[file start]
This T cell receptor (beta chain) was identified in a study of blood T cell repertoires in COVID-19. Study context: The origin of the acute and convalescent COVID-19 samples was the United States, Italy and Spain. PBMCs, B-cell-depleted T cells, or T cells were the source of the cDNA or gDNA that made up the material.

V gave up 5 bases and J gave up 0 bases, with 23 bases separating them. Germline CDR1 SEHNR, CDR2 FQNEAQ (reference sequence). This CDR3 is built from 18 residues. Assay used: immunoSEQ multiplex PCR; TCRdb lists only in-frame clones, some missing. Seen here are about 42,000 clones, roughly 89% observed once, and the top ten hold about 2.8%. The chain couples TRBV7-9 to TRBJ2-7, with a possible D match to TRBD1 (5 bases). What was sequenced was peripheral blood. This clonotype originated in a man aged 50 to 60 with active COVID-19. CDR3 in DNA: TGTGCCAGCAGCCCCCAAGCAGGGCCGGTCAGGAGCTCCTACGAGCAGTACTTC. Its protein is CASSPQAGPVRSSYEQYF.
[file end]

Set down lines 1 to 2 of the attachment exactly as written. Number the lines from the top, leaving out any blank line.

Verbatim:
This T cell receptor (beta chain) was identified in a study of blood T cell repertoires in COVID-19. Study context: The origin of the acute and convalescent COVID-19 samples was the United States, Italy and Spain. PBMCs, B-cell-depleted T cells, or T cells were the source of the cDNA or gDNA that made up the material.

V gave up 5 bases and J gave up 0 bases, with 23 bases separating them. Germline CDR1 SEHNR, CDR2 FQNEAQ (reference sequence). This CDR3 is built from 18 residues. Assay used: immunoSEQ multiplex PCR; TCRdb lists only in-frame clones, some missing. Seen here are about 42,000 clones, roughly 89% observed once, and the top ten hold about 2.8%. The chain couples TRBV7-9 to TRBJ2-7, with a possible D match to TRBD1 (5 bases). What was sequenced was peripheral blood. This clonotype originated in a man aged 50 to 60 with active COVID-19. CDR3 in DNA: TGTGCCAGCAGCCCCCAAGCAGGGCCGGTCAGGAGCTCCTACGAGCAGTACTTC. Its protein is CASSPQAGPVRSSYEQYF.